But his opponent may have been more impressive if just for the surprise factor. Fabian Aichner, much like Clement Petiot in episode one, may have only been below 205 lbs. in the kayfabe sense of the term, but also like Petiot, he came out guns firing. Not only did he use his muscles to project the power advantage, he kept up with some of Gallagher's best grapples. He even broke out a double Asai moonsault, which I'm still floored over. If WWE were smart, it would sign Aichner and Petiot, tag them together, and let them run against Tommaso Ciampa and Johnny Gargano or the Revival or the Authors of Pain, or whatever tag team happens to be running game at the end of the year. Either way, both competitors in the match showed that North America and Japan aren't the only places where elite, TV-ready grapplers can be found. Europe is ready to be a major player.
A Fitting Main Event - Speaking of Gargano and Ciampa, I was a bit skittish about their final first round tilt. Them getting the main event spot was a no-brainer, since they're the only two guys currently established in the NXT narrative. But I had my reservations, because I've been hurt before by Gargano main event epics, regardless of opponent. Fortunately, the surprise was pleasant, like, coming home from a lousy day at work to your partner in nothing but an apron with your favorite dinner in hand.
For one, Gargano/Ciampa was the only match that got any kind of real story build between the two competitors. In the NXT timeline, they're tag partners gunning for the Revival. I would be shocked if they didn't get the outright shot at the Champs in Brooklyn. They played up their brotherhood in pre-match promos, and even got a face to face where they promised each other that they wouldn't hold back and such. It was a nice setting for the match to come, but just to have the story isn't enough. The wrestlers need to follow through on it. They did, and that's why it was not only the best match in the tournament to date, but maybe the best match of the year so far.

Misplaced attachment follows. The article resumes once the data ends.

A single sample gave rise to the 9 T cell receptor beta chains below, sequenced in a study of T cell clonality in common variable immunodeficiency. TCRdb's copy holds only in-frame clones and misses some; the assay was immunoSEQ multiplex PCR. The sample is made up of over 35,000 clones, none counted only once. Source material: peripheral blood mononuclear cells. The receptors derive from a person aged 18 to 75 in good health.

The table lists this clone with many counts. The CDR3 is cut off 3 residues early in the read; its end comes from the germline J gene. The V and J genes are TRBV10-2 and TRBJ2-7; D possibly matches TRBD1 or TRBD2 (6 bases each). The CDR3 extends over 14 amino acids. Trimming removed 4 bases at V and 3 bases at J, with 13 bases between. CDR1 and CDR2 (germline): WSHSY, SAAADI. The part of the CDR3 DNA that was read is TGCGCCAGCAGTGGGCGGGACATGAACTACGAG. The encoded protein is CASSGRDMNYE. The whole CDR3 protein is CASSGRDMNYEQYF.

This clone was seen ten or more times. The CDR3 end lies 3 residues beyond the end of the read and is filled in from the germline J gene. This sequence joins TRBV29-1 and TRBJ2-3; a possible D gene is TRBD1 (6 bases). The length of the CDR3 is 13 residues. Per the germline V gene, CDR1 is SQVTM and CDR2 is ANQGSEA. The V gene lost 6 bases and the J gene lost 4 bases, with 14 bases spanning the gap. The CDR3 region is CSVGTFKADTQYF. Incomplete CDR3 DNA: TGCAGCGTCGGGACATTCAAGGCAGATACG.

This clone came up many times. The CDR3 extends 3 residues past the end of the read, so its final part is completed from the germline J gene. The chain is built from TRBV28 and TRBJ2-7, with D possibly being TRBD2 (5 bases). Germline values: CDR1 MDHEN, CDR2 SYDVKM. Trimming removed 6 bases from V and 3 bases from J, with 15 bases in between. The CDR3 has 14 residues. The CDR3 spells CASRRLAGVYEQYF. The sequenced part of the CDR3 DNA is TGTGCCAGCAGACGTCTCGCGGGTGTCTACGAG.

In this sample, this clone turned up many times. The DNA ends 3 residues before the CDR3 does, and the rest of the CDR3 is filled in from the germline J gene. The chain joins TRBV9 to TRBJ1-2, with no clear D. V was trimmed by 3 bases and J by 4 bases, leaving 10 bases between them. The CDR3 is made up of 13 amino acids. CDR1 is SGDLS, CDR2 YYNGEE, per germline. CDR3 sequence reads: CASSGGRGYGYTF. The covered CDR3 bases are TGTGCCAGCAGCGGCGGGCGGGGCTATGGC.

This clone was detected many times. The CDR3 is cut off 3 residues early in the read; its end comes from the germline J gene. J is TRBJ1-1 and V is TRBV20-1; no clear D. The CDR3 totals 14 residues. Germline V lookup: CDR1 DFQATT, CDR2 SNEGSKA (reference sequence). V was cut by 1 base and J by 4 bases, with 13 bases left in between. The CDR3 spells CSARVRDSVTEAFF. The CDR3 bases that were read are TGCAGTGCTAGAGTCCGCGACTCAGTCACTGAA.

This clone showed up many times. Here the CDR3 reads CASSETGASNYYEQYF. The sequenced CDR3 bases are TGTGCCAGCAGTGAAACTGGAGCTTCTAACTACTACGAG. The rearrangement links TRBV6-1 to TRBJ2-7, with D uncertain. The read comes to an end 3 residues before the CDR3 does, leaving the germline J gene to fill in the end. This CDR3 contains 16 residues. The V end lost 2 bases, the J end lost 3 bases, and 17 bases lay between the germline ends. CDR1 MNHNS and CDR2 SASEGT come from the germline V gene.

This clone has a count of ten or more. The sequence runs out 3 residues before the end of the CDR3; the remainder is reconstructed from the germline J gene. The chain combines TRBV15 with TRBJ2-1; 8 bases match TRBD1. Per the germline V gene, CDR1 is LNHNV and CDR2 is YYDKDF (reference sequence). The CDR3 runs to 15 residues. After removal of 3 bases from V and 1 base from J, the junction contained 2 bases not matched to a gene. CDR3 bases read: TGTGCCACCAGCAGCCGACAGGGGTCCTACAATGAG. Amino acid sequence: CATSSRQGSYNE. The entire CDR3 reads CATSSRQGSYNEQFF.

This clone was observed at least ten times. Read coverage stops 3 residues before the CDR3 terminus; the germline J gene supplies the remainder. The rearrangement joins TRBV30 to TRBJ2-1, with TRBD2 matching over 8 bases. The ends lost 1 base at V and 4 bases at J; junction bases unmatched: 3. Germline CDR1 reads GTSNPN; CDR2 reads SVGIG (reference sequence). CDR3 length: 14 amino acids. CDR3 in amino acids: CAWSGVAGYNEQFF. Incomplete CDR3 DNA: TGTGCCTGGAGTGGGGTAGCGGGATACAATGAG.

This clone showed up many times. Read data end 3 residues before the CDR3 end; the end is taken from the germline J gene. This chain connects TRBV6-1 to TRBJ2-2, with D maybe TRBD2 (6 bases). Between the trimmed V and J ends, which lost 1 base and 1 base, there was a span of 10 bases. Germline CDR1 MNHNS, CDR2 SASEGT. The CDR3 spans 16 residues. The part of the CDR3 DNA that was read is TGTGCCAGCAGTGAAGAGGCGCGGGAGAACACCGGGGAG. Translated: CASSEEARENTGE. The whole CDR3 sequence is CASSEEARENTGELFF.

The evolution of the story within the match unfolded with near perfection. The escalation in violence was pitch perfect. The execution and timing of spots hit every note. But the end of the match put it over the top, with Ciampa hesitating before delivering a knee to the head, or Gargano begging for more. Even the finish, a glorified roll-up, worked because it hit home that both guys knew exactly what to prepare for in the normal situation that one of them would have to resort to something out of the ordinary. In a first round slate which had a bunch of matches I thought that would be hard to top, this match, in addition to being a highly appropriate main event for the first set of tapings, will be the hardest for round two to surpass.
And Now, a Playback of All the Names Mauro Ranallo Mentioned on the Broadcast - To be fair to Ranallo, he only really started dropping names in the second half of the show. He mentioned Billy Robinson, Davey Boy Smith, Johnny Saint, Roy Wood, and the inimitable BRUCE LEE, but his biggest name drop came from within the company. He actually put over John Cena learning Mandarin to help with WWE's marketing blitz into China. Talk about trying to earn brownie points. Honestly though, I don't want to seem like I'm hating on the poor man. He is the best play-by-play guy in the company, even if he likes to shoehorn in his references. His call in the main event about forgetting about the sounds of silence because Gargano and Ciampa were making the sounds of violence was as close to a signature as anything in the first round.
First Round Collect - The first round slate contained 16 matches, and maybe two or three of them fell a little short of prime satisfaction. I've seen plenty of tournaments in my day, and several of them have been produced by WWE, either the main arm or the folks running NXT. None of them had the success rate in terms of high quality matches that this CWC has had so far, especially in their first rounds. No King of the Ring, no vacant title tourney, no nothing, nothing has compared to what this first round has been like, which is a testament to how well the field was put together, and more importantly, how each wrestler was up to the task of performing under the bright lights.
The second round starts airing next week, and the advance word is that those eight matches improve upon what was built in the first round exponentially. The matchups are as follows: Akira Tozawa vs. Jack Gallagher, Gran Metalik vs. Yoshihiro Tajiri, Drew Gulak vs. Zack Sabre, Jr., Noam Dar vs. Ho Ho Lun, Brian Kendrick vs. Tony Nese, Kota Ibushi vs. Cedric Alexander, TJ Perkins vs. Johnny Gargano, and Lince Dorado vs. Rich Swann. Even if one only saw those wrestlers within the confines of the CWC, that lineup should put smiles on faces just by the on-paper potential. I certainly can't wait for this thing to kick into high gear, because if the first round was only first gear, then the sky is the goddamn limit for the rest of it.